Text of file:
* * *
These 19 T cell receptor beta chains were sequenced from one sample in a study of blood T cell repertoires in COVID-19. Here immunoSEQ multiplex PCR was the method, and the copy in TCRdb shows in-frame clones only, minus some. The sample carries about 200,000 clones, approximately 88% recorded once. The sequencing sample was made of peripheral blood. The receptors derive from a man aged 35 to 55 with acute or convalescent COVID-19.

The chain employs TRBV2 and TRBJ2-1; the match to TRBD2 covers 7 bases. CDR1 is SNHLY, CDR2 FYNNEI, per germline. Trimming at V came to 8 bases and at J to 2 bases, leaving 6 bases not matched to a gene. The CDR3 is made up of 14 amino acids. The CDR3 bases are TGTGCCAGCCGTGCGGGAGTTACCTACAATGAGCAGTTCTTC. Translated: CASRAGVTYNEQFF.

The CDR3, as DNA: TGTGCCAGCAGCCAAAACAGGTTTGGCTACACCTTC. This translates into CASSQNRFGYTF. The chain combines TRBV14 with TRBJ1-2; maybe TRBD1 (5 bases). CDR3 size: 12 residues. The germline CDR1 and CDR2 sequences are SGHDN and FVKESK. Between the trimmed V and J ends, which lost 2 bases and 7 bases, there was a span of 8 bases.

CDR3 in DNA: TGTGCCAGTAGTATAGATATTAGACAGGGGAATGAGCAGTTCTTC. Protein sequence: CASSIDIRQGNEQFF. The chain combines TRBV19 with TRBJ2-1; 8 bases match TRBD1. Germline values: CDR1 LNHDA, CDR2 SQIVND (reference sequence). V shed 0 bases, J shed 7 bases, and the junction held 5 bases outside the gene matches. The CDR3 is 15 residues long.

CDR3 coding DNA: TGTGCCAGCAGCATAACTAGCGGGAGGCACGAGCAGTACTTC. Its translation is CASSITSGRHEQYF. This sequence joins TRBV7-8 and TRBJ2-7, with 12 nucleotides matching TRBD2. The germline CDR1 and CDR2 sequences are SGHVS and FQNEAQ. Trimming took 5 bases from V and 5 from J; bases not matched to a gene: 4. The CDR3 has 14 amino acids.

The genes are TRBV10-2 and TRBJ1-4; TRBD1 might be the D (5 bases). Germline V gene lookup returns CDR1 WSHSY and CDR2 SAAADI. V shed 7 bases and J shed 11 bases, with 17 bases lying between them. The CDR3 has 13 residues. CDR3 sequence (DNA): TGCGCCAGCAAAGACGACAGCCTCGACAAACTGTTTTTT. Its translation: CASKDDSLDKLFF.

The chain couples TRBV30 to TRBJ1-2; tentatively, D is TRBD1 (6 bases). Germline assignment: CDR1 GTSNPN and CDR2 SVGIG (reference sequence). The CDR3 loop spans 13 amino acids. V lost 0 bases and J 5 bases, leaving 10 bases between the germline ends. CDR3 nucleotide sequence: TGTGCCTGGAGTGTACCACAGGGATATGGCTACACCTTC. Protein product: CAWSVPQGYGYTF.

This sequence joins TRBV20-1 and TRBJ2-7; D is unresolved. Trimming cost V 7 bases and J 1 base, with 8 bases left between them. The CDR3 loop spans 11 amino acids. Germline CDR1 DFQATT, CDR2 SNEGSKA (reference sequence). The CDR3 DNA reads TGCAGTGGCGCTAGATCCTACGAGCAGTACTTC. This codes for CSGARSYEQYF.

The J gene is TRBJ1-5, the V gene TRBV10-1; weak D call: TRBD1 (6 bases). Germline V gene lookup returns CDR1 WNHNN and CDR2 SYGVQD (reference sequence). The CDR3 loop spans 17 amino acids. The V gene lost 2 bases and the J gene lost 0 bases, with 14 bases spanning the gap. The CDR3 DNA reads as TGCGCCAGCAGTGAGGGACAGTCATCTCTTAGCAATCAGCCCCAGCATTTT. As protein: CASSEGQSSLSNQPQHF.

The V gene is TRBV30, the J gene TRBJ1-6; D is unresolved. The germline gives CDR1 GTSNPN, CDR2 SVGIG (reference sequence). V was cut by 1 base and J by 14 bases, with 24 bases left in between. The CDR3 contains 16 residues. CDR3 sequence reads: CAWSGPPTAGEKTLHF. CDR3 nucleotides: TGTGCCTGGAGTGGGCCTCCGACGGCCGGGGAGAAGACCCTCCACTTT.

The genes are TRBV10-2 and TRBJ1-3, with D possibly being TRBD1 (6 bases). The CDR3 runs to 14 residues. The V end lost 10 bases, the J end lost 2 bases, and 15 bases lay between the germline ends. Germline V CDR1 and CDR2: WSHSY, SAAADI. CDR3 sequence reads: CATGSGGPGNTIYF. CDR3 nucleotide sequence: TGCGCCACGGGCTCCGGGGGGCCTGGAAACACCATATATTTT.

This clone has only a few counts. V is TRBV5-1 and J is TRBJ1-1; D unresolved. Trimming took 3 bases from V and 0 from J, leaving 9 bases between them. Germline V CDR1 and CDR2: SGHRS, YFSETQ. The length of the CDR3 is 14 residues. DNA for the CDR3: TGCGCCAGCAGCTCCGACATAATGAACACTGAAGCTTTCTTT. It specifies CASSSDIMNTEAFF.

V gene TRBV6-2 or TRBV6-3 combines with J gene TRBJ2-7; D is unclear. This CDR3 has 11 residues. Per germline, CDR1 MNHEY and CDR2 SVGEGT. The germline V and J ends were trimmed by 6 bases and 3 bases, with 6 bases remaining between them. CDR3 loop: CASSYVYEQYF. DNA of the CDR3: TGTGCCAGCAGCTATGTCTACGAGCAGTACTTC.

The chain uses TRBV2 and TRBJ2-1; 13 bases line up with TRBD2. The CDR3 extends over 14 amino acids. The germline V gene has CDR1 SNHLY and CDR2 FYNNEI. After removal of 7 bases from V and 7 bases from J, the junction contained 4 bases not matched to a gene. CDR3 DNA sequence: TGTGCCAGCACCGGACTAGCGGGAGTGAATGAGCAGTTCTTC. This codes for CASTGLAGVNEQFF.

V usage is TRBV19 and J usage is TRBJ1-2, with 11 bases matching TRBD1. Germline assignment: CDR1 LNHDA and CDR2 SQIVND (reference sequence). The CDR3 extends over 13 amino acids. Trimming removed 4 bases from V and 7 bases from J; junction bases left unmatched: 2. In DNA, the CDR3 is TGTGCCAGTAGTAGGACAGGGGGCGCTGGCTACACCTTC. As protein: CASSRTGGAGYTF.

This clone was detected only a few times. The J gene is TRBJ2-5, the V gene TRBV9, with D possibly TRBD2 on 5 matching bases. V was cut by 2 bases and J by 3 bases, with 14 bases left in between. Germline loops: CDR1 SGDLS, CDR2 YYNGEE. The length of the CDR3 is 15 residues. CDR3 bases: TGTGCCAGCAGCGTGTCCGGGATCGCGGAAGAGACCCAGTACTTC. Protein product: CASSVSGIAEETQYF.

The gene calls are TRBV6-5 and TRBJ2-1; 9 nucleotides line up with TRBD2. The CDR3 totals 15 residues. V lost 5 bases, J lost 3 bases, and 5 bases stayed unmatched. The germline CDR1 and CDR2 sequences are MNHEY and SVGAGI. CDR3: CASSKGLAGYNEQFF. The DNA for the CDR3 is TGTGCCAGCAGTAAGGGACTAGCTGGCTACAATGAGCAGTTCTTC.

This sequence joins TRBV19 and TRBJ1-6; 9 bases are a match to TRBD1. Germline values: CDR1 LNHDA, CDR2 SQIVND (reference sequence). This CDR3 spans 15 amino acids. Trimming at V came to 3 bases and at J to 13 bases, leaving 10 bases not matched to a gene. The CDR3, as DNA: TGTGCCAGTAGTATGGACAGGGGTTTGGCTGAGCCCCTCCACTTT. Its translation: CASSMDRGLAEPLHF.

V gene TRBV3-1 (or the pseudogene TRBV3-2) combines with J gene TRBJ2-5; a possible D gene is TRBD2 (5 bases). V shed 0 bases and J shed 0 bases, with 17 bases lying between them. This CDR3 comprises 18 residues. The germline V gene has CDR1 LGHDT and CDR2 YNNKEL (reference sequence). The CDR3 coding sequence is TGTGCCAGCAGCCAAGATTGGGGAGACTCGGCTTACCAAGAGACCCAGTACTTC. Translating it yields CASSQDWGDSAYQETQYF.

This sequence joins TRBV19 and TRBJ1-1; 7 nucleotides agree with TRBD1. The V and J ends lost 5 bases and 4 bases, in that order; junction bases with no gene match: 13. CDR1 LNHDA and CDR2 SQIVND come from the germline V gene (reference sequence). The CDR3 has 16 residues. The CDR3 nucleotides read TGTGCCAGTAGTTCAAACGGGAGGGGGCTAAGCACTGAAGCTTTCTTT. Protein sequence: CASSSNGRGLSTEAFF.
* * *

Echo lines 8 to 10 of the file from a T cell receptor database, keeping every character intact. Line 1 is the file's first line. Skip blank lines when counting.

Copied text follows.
This sequence joins TRBV20-1 and TRBJ2-7; D is unresolved. Trimming cost V 7 bases and J 1 base, with 8 bases left between them. The CDR3 loop spans 11 amino acids. Germline CDR1 DFQATT, CDR2 SNEGSKA (reference sequence). The CDR3 DNA reads TGCAGTGGCGCTAGATCCTACGAGCAGTACTTC. This codes for CSGARSYEQYF.

The J gene is TRBJ1-5, the V gene TRBV10-1; weak D call: TRBD1 (6 bases). Germline V gene lookup returns CDR1 WNHNN and CDR2 SYGVQD (reference sequence). The CDR3 loop spans 17 amino acids. The V gene lost 2 bases and the J gene lost 0 bases, with 14 bases spanning the gap. The CDR3 DNA reads as TGCGCCAGCAGTGAGGGACAGTCATCTCTTAGCAATCAGCCCCAGCATTTT. As protein: CASSEGQSSLSNQPQHF.

The V gene is TRBV30, the J gene TRBJ1-6; D is unresolved. The germline gives CDR1 GTSNPN, CDR2 SVGIG (reference sequence). V was cut by 1 base and J by 14 bases, with 24 bases left in between. The CDR3 contains 16 residues. CDR3 sequence reads: CAWSGPPTAGEKTLHF. CDR3 nucleotides: TGTGCCTGGAGTGGGCCTCCGACGGCCGGGGAGAAGACCCTCCACTTT.